The political tête-à-tête between the Walt Disney Company and the Central Florida Tourism Oversight District (CFTOD) has largely dominated headlines since it began, and there are no signs that it will be stopping anytime soon.
While Disney has just appealed the judge’s ruling in the federal case, the state case filed by the CFTOD has continued on with less fanfare. For reference, the CFTOD lawsuit came shortly after Disney filed a lawsuit against the Board and Florida Governor Ron DeSantis with the Board officially filing its own suit in May 2023 and Disney filing a countersuit in August. But now, we have an update on the CFTOD’s case against Disney.
The Central Florida Tourism Oversight District Board’s lawsuit against the Walt Disney Company seems to be plagued by scheduling conflicts and other logistical hiccups, according to recent case documents.
Though Orange County Circuit Judge Margaret Schreiber has heard arguments from both sides, a ruling has yet to be made. The judge did, however, order both parties to submit proposed summary judgments in their favor.
At one point, CFTOD Administrator Glen Gilzean was scheduled to be deposed — but before he could, the court was advised he had retained separate counsel (apart from the Board’s lawyers) and would not be appearing for the deposition. This has yet to be rescheduled.
The court documents state that as District Administrator, Gilzean “is an important witness” and that Disney is prejudiced by not being able to obtain his deposition before the Company’s summary judgment opposition is due.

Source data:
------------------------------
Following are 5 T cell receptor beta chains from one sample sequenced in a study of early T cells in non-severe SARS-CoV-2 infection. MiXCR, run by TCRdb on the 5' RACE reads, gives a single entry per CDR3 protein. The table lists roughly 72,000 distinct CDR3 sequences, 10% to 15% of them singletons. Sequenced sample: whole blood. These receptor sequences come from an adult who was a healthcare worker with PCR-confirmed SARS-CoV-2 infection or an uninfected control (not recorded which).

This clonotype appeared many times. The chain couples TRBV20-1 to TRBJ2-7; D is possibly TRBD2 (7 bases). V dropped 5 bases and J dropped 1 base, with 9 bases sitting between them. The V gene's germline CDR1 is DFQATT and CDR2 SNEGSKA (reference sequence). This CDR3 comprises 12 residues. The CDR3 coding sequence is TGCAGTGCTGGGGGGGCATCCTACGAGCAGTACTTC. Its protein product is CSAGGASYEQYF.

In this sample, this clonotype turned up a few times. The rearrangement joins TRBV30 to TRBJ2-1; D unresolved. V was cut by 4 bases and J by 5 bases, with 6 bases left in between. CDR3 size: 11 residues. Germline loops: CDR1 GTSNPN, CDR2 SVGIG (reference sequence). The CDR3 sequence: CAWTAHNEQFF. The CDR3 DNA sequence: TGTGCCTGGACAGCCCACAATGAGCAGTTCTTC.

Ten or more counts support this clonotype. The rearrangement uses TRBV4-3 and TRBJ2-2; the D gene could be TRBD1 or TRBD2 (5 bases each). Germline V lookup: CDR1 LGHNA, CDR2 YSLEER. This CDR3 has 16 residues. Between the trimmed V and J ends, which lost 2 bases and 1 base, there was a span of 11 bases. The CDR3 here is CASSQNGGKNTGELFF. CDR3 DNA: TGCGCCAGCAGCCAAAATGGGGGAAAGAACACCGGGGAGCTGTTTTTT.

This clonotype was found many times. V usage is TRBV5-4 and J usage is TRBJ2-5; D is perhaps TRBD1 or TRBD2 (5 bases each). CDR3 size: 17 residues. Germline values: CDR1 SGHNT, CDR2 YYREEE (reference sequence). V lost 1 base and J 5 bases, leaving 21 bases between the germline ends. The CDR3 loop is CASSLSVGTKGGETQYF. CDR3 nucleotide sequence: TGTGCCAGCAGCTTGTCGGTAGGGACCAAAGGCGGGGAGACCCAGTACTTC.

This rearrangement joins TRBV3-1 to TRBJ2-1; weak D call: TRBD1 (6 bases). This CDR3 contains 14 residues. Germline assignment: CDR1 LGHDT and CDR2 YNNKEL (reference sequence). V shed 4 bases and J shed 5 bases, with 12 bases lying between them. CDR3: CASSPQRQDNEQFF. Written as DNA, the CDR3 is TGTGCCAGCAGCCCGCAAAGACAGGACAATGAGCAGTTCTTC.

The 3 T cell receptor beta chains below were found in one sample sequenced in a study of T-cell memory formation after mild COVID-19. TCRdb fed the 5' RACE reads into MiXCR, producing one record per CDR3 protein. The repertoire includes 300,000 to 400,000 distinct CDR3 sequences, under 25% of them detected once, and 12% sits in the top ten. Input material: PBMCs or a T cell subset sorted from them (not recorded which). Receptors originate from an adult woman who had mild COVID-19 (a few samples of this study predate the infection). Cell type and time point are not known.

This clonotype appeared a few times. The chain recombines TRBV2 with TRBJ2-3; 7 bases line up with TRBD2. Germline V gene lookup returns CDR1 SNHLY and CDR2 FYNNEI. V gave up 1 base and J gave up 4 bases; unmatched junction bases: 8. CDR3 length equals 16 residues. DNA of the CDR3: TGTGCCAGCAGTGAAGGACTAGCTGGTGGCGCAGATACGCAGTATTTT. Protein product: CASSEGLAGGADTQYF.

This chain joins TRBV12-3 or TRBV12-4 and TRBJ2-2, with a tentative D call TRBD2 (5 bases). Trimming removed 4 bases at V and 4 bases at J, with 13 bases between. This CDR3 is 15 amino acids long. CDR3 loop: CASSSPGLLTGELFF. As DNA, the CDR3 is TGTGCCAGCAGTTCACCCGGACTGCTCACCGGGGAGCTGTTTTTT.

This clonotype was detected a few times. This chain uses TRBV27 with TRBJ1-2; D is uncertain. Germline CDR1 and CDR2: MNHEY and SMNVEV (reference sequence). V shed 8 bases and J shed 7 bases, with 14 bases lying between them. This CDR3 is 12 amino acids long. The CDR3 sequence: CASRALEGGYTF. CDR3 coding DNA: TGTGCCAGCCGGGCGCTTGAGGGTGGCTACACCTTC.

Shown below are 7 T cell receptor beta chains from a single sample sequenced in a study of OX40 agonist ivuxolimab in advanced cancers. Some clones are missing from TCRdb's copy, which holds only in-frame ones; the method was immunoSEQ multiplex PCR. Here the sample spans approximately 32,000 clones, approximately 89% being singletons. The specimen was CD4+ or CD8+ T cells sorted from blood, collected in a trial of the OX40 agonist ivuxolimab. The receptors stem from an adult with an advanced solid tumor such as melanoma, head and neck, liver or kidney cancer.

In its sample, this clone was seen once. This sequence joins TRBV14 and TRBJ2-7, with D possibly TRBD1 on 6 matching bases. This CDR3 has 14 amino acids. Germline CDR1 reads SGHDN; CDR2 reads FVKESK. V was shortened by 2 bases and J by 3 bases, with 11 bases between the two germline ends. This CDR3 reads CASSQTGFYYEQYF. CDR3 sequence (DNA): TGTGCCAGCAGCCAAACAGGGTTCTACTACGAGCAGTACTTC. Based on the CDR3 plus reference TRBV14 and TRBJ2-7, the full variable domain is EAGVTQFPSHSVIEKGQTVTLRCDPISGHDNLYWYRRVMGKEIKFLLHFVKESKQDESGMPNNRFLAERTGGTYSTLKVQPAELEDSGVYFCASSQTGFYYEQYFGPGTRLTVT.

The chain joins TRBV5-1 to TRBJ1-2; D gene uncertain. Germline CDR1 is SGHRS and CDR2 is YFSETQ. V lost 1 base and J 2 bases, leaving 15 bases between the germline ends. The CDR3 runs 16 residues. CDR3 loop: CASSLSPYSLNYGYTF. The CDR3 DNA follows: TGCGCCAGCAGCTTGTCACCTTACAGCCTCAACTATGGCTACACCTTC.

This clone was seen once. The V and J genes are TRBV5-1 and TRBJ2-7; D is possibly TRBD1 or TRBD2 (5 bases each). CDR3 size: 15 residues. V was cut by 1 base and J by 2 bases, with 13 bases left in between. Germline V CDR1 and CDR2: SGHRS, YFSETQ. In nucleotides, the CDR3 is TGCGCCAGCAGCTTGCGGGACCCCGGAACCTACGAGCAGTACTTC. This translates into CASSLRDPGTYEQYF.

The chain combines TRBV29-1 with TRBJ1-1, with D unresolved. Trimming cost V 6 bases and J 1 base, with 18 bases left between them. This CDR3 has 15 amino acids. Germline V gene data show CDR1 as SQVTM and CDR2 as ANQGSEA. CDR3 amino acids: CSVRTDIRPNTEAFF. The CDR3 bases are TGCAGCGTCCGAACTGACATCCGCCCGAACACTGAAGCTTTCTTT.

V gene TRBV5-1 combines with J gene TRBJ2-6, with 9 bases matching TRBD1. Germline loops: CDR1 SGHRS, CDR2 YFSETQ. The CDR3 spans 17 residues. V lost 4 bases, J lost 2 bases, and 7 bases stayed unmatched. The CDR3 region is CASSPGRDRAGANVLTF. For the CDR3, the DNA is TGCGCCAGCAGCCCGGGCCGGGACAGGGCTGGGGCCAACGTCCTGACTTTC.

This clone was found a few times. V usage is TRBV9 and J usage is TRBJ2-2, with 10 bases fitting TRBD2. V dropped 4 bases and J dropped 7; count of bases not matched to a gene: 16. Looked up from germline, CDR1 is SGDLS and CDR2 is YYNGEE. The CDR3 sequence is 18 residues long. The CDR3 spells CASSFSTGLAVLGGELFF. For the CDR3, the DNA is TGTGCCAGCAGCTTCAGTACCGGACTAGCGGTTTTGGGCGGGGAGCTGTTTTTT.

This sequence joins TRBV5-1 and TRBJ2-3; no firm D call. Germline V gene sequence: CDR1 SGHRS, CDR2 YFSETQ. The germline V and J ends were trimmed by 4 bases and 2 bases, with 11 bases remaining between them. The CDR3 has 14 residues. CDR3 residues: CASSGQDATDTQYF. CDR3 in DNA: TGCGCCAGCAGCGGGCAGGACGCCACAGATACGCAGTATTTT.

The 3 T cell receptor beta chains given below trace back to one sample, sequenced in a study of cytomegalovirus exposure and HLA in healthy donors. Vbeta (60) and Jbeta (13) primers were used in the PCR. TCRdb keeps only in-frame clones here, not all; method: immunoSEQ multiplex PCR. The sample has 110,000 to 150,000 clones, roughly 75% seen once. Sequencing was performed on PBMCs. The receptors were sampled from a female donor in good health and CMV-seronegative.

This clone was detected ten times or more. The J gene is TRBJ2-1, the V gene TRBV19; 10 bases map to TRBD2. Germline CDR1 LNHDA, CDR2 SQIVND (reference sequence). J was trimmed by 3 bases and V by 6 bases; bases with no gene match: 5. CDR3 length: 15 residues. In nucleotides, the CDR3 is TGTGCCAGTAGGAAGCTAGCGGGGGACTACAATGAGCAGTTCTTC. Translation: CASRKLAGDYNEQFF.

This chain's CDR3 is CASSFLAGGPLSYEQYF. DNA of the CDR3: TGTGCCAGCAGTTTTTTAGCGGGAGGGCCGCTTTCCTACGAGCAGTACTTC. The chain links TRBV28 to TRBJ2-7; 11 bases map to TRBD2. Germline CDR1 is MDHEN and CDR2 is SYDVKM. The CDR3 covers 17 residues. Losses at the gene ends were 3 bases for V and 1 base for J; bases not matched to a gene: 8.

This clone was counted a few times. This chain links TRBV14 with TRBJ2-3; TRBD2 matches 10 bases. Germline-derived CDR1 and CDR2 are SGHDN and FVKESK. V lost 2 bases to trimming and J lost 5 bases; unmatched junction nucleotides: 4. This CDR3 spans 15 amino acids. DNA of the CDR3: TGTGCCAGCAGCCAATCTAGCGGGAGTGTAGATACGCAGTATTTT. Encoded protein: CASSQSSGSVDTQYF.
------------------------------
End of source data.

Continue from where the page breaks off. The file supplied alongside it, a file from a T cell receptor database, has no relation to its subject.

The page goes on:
Apparently, the CFTOD has only produced 25 custodial documents regarding Gilzean and acknowledged that it has not searched for or produced the requested documents from Gilzean’s personal email or phone.
The documents allege, “WDPR (Walt Disney Parks and Resorts, Inc.) has long suspected that the District has not been searching for or collecting documents from the personal email accounts or mobile devices of any custodian, including for the District Administrator, board members, or other key employees—despite WDPR’s discovery requests expressly contemplating their inclusion. See 1/22/24 Mot. to Cont. at 10–11. At the January 23 hearing on WDPR’s Motion to Compel, the District finally admitted it has not even begun searching for or collecting these documents. Nor did the District agree to start this process, instead suggesting the parties further meet and confer on the issue.”
Because of this, a six-month delay has been requested so that this can be resolved ahead of the summary judgment hearing.
In response, the CFTOD filed a Notice of Supplemental Authority indicating that the ruling in the federal case shows “the irrelevance of Disney’s allegations of retaliation.”
Keep in mind that Disney filed another lawsuit against the CFTOD Board in state court, alleging they are failing to provide public records that the company had requested back in May of this year.
Withholding public records is against Florida law and the state’s constitution, and Disney is suing.
Disney also claims that the CFTOD has been allowing its employees to use personal phones, personal email, and messaging to conduct government business, which has led to inefficient processing and the lack of public records being preserved or provided.
According to Disney, the district and administrator allow them to “self-select what documents they were willing to provide from personal devices including email and text messages– if those records had even been preserved in the first place.”
Stay tuned to DFB as we bring you more updates about this lawsuit and the other legal battles Disney is currently dealing with.
What do you think will end up happening with this suit? Tell us in the comments.